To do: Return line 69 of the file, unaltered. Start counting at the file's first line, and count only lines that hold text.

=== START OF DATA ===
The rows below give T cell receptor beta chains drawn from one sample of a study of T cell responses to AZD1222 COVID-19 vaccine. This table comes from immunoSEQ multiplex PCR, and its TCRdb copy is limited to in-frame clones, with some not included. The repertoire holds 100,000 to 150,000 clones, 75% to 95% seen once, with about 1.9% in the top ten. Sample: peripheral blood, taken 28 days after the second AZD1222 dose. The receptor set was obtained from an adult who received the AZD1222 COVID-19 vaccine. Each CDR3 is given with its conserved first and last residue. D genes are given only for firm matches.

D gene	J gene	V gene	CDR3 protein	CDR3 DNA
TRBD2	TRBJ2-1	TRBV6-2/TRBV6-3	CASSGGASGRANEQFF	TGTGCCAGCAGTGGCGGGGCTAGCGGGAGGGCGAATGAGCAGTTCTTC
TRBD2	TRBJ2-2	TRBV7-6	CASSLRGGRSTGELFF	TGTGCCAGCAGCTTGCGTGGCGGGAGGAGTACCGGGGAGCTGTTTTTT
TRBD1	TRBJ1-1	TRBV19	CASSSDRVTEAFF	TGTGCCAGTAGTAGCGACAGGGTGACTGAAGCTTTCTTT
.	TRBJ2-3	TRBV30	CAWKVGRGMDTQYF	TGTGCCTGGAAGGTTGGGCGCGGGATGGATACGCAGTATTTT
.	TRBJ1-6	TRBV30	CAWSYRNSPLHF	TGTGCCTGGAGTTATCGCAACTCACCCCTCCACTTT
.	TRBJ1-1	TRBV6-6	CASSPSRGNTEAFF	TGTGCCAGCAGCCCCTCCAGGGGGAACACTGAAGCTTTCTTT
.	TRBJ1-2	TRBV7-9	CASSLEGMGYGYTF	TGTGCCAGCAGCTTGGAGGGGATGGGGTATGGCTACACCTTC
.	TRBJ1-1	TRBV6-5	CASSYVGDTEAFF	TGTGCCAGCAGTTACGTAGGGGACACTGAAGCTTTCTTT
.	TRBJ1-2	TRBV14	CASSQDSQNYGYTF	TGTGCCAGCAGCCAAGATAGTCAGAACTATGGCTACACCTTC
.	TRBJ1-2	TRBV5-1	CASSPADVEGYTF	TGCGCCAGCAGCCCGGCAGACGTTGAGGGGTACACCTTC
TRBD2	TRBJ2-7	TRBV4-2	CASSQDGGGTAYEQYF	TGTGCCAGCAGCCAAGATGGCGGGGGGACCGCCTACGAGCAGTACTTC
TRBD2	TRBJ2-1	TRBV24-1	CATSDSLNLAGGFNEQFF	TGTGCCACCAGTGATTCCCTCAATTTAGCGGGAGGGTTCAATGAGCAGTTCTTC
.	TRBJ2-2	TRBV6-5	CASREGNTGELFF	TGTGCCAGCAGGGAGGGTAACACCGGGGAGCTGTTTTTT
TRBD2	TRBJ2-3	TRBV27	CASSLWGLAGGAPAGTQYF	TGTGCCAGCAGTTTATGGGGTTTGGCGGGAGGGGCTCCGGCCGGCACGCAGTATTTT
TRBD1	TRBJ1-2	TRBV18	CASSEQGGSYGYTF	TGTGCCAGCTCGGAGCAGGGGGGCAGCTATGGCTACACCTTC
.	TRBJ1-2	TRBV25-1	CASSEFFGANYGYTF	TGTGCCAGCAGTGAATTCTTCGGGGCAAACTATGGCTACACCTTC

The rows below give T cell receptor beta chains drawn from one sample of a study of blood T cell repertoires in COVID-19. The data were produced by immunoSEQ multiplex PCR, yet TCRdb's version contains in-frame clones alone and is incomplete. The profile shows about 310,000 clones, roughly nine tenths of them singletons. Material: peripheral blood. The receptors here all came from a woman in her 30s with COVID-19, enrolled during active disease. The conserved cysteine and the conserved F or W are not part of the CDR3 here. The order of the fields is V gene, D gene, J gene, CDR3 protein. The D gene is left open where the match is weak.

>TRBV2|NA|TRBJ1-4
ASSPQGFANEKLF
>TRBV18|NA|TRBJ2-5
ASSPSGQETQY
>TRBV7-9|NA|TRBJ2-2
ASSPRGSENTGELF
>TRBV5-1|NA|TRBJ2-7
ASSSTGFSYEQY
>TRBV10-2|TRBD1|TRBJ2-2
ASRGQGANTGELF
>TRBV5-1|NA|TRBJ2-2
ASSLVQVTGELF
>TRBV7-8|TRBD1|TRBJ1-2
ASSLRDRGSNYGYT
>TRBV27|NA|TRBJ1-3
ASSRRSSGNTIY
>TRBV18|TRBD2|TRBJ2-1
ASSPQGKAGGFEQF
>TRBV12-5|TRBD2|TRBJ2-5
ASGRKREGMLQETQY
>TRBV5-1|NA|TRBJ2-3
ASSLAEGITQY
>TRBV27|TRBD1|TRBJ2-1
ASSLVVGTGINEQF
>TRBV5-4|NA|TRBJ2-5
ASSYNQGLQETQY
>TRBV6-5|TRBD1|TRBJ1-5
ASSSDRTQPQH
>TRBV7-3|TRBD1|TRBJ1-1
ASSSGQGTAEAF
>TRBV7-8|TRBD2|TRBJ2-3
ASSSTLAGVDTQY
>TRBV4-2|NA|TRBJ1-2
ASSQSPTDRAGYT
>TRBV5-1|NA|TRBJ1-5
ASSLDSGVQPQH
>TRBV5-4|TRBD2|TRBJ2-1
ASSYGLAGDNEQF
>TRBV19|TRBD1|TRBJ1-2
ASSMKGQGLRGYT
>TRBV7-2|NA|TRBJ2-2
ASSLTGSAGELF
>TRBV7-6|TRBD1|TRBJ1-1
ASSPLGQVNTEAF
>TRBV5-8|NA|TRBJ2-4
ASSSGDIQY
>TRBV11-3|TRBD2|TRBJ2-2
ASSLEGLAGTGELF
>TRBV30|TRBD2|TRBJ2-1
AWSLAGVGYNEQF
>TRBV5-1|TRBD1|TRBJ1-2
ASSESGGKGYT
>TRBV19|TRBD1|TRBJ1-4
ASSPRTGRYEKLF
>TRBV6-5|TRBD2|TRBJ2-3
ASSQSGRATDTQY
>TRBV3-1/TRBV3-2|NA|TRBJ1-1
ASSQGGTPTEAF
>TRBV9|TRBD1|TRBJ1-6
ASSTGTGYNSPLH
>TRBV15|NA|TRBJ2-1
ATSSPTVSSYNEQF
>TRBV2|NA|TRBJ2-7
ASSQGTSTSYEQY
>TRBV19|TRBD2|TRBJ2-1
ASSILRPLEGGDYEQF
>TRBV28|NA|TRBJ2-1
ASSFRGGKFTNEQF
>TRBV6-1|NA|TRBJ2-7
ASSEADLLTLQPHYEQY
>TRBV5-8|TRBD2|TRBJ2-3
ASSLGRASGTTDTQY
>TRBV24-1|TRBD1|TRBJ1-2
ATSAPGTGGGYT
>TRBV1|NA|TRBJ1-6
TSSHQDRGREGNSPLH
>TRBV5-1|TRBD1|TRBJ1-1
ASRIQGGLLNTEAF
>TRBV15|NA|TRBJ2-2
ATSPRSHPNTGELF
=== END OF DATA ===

AWSLAGVGYNEQF